Conférenciers pléniers [PDF]
 ROBERT GURALNICK, University of Southern California
Probabilistic Methods in Finite Group Theory
[PDF] 
We shall discuss the use of probabilistic methods in generation of
finite groups. We shall give a survey of some of the main results in
the area and also discuss some more recent results. We shall also
discuss some related results on derangements in finite primitive
permutation groups.
 UFFE HAAGERUP, South Denmark University
Free probability and the invariant subspace problem for von
Neumann algebras
[PDF] 
Does every operator T on a Hilbert space H have a nontrivial
closed invariant subspace? This is the famous and still open
"invariant subspace problem" for operators on a Hilbert space. A
natural generalization of the problem is: Let M be a von Neumann
algebra on a Hilbert space H. Does every operator T in M have a
nontrivial closed invariant subspace K affiliated with M? (K
is affiliated with M, iff the orthogonal projection on K belongs
to M.) In the special case, when M is a II_{1}factor
(i.e., a infinite dimensional von Neumann factor with a bounded
trace), it turns out, that "almost all" operators in M have
nontrivial closed invariant subspaces affiliated with M. More
precisely, it holds for all operators in M for which L. G. Brown's
spectral distribution measure for T is not concentated in a single
point of the complex plane. The result is obtained in collaboration
with Hanne Schultz, and it relies in a crucial way on Voiculescu's
free probability theory.
 BRYNA KRA, Northwestern University
Additive Combinatorics and Ergodic Theory
[PDF] 
A beautiful result in combinatorial number theory is Szemeredi's
Theorem: a set of integers with positive upper density contains
arbitrarily long arithmetic progressions. In the 1970s, Furstenberg
established the deep connections between combinatorics and ergodic
theory, using ergodic theory to prove Szemeredi's Theorem. This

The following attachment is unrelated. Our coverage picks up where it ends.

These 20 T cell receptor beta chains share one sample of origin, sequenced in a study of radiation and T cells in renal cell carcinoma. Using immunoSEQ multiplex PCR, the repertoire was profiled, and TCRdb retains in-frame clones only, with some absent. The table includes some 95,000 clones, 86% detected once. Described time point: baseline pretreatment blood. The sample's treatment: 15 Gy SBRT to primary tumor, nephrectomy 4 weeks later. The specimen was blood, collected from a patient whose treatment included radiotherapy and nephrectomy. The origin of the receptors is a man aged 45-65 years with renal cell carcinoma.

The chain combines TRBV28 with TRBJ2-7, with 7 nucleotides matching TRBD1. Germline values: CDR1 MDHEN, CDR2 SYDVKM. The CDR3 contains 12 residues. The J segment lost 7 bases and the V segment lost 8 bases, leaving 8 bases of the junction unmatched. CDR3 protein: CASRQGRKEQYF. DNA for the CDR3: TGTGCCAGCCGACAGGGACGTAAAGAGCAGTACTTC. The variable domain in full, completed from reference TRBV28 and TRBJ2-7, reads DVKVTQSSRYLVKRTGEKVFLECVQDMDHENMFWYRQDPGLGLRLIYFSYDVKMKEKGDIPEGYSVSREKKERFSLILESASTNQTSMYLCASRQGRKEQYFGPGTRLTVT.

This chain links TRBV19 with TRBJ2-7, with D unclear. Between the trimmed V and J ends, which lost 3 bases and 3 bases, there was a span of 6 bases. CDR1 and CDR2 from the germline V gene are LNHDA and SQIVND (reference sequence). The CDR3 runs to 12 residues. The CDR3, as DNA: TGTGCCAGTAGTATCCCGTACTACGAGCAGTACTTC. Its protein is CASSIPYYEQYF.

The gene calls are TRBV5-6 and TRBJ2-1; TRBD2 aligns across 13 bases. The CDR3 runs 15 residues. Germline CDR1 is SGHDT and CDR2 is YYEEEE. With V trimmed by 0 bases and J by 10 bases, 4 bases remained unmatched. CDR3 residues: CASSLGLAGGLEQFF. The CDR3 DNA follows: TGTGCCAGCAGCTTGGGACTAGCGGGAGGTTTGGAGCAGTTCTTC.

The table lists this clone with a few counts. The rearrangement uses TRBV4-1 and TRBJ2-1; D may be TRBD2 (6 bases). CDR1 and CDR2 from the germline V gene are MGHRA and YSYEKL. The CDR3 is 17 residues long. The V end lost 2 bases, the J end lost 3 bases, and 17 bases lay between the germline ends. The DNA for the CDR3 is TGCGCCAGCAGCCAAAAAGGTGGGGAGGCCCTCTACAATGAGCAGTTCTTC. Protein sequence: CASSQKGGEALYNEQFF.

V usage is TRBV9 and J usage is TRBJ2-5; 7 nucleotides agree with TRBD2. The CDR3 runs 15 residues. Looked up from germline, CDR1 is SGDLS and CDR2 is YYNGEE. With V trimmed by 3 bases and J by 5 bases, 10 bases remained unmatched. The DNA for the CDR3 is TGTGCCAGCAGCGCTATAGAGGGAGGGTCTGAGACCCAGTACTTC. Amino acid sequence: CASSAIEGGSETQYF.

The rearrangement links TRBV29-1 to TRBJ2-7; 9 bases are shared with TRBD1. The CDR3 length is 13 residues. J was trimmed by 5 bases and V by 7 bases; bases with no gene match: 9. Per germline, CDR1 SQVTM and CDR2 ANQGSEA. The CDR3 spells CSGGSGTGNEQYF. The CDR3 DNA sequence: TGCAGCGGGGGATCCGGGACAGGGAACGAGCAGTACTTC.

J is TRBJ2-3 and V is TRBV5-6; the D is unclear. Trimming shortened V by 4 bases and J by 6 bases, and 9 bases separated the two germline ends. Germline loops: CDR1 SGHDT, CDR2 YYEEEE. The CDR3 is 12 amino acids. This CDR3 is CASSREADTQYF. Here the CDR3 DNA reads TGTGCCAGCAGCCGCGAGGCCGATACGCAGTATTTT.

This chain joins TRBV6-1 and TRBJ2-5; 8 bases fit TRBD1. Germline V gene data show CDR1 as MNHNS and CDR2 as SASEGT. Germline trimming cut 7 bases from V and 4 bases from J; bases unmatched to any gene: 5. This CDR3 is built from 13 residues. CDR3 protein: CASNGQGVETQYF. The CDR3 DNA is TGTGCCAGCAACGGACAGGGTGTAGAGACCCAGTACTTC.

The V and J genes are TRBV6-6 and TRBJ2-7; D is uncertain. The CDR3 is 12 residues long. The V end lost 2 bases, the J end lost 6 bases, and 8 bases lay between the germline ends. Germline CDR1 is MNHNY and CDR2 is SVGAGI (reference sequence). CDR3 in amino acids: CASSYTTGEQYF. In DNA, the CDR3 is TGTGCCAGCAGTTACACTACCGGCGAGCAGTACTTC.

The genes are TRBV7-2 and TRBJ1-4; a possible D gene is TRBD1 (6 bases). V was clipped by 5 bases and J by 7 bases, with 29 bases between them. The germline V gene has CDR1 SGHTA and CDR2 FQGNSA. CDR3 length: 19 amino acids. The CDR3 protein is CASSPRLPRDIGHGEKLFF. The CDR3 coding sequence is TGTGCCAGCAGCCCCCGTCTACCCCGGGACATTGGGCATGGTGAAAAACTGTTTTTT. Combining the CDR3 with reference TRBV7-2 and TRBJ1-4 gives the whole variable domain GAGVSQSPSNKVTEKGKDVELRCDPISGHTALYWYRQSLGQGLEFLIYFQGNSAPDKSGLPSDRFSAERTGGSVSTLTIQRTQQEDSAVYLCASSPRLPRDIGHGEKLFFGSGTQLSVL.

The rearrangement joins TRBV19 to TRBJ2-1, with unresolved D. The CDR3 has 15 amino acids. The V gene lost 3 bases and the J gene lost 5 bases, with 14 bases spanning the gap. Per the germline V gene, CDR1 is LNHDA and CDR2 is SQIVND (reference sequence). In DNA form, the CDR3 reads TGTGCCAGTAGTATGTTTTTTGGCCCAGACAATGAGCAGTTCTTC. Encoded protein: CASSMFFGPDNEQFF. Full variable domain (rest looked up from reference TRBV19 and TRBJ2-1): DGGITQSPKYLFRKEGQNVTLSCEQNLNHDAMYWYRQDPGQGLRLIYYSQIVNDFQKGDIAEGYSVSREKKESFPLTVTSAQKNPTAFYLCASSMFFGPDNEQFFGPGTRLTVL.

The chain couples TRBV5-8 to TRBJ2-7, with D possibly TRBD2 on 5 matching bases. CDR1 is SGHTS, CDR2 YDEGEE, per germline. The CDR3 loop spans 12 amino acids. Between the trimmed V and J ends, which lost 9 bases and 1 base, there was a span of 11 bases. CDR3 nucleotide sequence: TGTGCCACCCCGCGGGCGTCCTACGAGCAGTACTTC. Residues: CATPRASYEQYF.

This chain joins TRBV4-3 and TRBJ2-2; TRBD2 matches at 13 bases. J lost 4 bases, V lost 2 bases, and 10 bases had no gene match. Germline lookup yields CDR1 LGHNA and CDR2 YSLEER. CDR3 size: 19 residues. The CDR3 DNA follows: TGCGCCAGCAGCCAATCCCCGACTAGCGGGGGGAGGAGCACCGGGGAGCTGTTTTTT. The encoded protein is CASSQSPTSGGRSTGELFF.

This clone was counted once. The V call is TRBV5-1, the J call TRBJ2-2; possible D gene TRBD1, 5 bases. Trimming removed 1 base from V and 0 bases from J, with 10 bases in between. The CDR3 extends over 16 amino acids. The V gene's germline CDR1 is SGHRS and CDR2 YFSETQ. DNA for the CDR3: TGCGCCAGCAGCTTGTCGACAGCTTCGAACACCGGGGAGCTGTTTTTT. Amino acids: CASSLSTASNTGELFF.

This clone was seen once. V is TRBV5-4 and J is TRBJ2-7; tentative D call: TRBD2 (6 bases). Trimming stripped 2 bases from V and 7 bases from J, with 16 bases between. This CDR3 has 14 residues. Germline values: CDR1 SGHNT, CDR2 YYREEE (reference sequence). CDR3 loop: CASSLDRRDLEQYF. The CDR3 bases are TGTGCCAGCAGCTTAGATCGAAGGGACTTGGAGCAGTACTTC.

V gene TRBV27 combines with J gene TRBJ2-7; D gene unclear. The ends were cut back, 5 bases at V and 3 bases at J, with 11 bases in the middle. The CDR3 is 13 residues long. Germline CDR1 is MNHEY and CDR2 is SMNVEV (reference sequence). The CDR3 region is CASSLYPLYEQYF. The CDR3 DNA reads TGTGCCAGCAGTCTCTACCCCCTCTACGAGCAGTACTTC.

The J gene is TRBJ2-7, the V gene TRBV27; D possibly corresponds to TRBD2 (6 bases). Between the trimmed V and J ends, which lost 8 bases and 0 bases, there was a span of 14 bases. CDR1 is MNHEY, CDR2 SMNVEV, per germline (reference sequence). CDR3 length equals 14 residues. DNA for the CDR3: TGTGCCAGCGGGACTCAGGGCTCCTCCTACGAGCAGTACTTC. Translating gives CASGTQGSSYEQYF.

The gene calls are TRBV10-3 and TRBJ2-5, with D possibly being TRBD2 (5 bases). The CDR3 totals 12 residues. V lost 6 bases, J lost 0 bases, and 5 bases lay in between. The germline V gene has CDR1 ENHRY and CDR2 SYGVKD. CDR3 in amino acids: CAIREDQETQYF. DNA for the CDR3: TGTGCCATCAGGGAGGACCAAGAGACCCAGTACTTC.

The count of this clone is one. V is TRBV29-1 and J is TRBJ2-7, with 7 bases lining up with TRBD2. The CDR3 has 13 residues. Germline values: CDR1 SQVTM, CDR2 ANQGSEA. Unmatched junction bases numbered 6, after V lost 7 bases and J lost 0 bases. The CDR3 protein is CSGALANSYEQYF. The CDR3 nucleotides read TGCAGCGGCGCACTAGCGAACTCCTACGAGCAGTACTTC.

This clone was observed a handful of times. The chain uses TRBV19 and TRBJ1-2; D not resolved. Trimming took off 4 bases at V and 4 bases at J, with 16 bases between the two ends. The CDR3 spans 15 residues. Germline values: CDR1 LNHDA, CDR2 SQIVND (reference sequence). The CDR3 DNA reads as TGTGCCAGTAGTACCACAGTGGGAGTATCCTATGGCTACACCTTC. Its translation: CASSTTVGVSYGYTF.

development lead to the field of Ergodic Ramsey Theory and many new
combinatorial and number theoretic statements were proven using
ergodic theory. In the last year, this interaction took a new twist,
with ergodic methods playing an important role in Green and Tao's
proof that the prime numbers contain arbitrarily long arithmetic
progressions. I will give an overview of this interplay, with a focus
on recent developments in ergodic theory.
 ANDREW MAJDA, New York University, Courant Institute, 251 Mercer St., NY,
NY 10012
New waves, PDEs, and coarsegrained stochastic lattice
models for the tropics
[PDF] 
One of the most important and prototype multiscale systems involves a
comprehensive model for the coupled atmosphere ocean system for both
climate change and longer term weather prediction. One of the
striking recent observational discoveries is the profound impact of
variations in the tropics on all of these issues. The talk has four
parts:
(1) an introduction to these issues;
(2) novel behavior of waves in the simplest tropical climate
models and their mathematical analysis compared/contrasted with
relaxation limits and combustion waves;
(3) systematic mathematical strategies for coarse graining
stochastic lattice models for both material science and climate
physics;
(4) application of (3) to show the dramatic effect in simple
tropical climate models of stochastic effects on both the
climatology and fluctuations.
 ODED SCHRAMM, Microsoft
Understanding 2D critical percolation: from Harris to Smirnov
and beyond
[PDF] 
There are numerous predictions from statistical physics regarding
random systems in the plane which were until recently beyond the reach
of mathematical understanding. Some of the betterknown examples
include percolation and the Ising model. We will focus on percolation
and describe our growing understanding of it through a sequence of
insights (which are simple in hindsight) from 1960 through today.